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Providence rallies behind Kyron Cartwright, stuns Xavier in overtime in Big East semifinals

Providence's Kyron Cartwright, right, and Isaiah Jackson celebrate

Providence's Kyron Cartwright, right, and Isaiah Jackson celebrate after beating Xavier in overtime during the Big East Tournament semifinals Friday, March 9, 2018, at Madison Square Garden. Credit: AP / Frank Franklin II

Thoroughly overcome by emotion after his team overcame a 17-point deficit to win in overtime, Providence coach Ed Cooley said, “God bless the Big East.”

What he did not say was that Providence is part of the heart and soul of the league, and one of the reasons it is what it is.

The fifth-seeded Friars added to their own and their conference’s legacy with a stirring stunner of a game Friday night, knocking off top-seeded Xavier, 75-72, lighting up Madison Square Garden with the force of their comeback and earning their third trip to the Big East Tournament final. Providence is 2-0 in conference championship games, having won in 1994 and 2014.

“We knew we were playing against arguably the best team in the country . . . and I’m really proud of the players who stepped up to the challenge,” Cooley said. “What a win for Providence College.”

No one stepped up to the challenge more than 5-11 senior Kyron Cartwright, who scored 15 points despite a terrible first half in which he shot 1-for-7. He took the game in his hands, at one point igniting a roar by driving through traffic and dunking. That brought the Friars within 64-62 and led to wild finishes in regulation and OT.

“The dunk, I’m speechless,” he said with a grin. “I don’t know what happened out there. It just happened.”

He also hit a jumper with 49.4 seconds left in overtime, giving his team a 73-70 lead.

Each side added two free throws — Providence’s were by Harlem native Alpha Diallo (17 points) with 5.7 seconds left — and the Friars (21-12) closed it out by preventing Xavier (28-5) from getting off a shot before the final buzzer.

“You only have so many last-second plays drawn up. And with no timeouts, it was certainly difficult to draw anything up that you feel comfortable with,” Xavier coach Chris Mack said.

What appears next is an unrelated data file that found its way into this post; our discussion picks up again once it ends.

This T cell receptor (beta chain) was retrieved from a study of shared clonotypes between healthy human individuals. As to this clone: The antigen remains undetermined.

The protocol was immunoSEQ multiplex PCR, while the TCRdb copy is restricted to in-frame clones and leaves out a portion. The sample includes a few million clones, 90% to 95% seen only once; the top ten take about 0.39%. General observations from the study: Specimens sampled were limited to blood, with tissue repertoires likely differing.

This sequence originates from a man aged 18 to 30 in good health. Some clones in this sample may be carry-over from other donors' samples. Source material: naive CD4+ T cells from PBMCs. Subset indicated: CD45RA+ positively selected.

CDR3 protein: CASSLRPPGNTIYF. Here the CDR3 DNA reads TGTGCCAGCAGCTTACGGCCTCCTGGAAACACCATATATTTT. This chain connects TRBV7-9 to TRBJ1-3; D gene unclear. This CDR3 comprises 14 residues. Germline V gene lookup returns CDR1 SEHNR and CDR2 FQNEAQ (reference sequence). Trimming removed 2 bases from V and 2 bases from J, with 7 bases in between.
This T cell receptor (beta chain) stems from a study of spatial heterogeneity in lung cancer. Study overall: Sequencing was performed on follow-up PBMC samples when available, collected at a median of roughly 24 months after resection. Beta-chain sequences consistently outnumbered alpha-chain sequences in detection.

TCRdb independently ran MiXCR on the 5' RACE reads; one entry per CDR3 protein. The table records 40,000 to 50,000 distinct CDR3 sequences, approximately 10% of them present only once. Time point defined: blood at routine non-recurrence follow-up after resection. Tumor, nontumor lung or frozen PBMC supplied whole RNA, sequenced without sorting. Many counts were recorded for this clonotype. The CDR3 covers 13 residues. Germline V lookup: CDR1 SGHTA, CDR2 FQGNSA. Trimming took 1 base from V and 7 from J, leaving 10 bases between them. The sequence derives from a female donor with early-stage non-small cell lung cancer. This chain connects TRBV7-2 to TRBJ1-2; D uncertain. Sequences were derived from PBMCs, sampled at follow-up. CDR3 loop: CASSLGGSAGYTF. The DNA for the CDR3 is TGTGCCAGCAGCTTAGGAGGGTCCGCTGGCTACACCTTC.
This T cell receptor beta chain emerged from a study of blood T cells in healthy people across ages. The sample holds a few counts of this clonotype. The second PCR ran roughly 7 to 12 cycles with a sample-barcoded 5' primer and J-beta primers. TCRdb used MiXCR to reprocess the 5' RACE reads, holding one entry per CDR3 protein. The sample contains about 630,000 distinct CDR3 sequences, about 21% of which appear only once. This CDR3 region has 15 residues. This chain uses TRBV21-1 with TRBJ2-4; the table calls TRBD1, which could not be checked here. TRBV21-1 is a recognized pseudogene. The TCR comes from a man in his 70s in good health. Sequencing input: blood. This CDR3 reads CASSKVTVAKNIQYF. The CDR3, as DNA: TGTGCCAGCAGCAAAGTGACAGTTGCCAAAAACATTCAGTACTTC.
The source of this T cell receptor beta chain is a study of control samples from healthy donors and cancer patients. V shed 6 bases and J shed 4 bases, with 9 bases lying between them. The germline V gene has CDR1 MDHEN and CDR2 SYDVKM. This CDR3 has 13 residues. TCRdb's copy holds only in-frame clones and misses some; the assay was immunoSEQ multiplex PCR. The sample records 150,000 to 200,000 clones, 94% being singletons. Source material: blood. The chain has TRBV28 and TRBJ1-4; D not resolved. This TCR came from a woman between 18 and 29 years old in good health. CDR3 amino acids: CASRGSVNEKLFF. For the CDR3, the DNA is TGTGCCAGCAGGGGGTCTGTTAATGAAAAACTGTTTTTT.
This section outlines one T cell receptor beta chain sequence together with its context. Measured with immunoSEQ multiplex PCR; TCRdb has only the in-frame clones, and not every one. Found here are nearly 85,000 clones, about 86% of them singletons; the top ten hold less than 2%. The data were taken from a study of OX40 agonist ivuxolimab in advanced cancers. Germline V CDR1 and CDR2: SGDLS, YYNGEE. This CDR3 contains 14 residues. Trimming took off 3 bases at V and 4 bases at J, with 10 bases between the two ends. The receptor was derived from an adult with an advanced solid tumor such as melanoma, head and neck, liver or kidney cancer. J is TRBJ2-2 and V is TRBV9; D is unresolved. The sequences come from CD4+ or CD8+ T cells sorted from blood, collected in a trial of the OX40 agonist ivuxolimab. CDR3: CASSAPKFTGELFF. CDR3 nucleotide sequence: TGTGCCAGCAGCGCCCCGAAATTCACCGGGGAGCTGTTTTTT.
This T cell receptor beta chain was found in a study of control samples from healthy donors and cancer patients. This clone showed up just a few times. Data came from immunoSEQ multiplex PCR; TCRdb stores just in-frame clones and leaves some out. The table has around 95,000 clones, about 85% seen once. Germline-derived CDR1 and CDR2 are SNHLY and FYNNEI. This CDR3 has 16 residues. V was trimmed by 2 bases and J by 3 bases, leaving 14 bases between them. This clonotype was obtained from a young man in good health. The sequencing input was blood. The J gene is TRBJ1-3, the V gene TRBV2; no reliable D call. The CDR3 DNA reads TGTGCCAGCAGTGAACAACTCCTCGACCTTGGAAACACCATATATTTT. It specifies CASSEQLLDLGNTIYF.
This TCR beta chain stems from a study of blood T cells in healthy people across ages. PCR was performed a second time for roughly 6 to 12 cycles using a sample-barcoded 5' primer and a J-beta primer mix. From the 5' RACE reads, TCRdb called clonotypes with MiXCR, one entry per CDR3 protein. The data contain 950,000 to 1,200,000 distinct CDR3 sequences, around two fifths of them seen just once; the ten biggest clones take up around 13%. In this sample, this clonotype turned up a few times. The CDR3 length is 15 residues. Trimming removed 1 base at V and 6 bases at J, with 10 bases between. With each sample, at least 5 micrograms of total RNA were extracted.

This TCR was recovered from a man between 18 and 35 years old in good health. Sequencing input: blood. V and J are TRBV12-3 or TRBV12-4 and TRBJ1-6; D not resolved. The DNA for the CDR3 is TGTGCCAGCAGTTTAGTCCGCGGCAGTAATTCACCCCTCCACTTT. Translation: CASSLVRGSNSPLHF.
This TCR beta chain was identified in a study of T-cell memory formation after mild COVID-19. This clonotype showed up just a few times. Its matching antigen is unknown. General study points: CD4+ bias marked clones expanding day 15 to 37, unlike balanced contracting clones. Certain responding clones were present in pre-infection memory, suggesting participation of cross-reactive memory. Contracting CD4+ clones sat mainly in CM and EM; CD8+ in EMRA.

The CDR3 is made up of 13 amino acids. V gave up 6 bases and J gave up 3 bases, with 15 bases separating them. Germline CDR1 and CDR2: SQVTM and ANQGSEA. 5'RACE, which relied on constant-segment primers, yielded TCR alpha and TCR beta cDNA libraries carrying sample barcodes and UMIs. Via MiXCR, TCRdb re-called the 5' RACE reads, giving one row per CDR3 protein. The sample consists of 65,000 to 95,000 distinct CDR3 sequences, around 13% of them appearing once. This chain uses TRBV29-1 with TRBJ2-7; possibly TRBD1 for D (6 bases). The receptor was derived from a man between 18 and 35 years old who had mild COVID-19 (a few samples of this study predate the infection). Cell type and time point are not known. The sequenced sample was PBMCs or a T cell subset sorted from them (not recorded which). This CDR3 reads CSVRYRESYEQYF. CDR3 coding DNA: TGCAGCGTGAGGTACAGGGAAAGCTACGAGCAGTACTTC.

Kerem Kanter, brother of Knicks center Enes Kanter, launched a shot that went through the net well after time had expired. He finished with 18 points.

“Winning this tournament was one of our goals. And it [expletive] that we’re not playing tomorrow,” Kanter said. “But I’m still glad we’ve got a lot more basketball to play.”

Xavier, the No. 3 team in the country, might have cost itself a No. 1 seed in the NCAA Tournament, which is a tribute to Providence.

When he was asked about 2014, Cooley acknowledged that Cartwright’s play was reminiscent of Bryce Cotton’s back then. “But he won a championship,” he said of Cotton, issuing a challenge to Cartwright.

Cartwright and teammates issued challenges to each other at halftime, when they were down 14. Freshman Makai Ashton-Langford, who did not play in the first 20 minutes, started the second half.

“I told him I needed him to help me because I didn’t have it going in that first half,” Cartwright said. “Without his driving to the basket and making plays early in the half, I wouldn’t have been able to do what I was able to do at the end.”

The freshman said, “He was just telling me we need a spark, we need a spark on offense and defense.”

His team gave this whole tournament a spark. As Cooley said, “What a game, what an atmosphere, what a league.”

’Nova cruises. Villanova reached its fourth consecutive Big East final, storming to a 19-0 start against Butler and rolling to an 87-68 victory. Mikal Bridges and Jalen Brunson scored 18 and 17 points, respectively, for the No. 2-ranked Wildcats (29-4), who will play Providence on Saturday.

New York Sports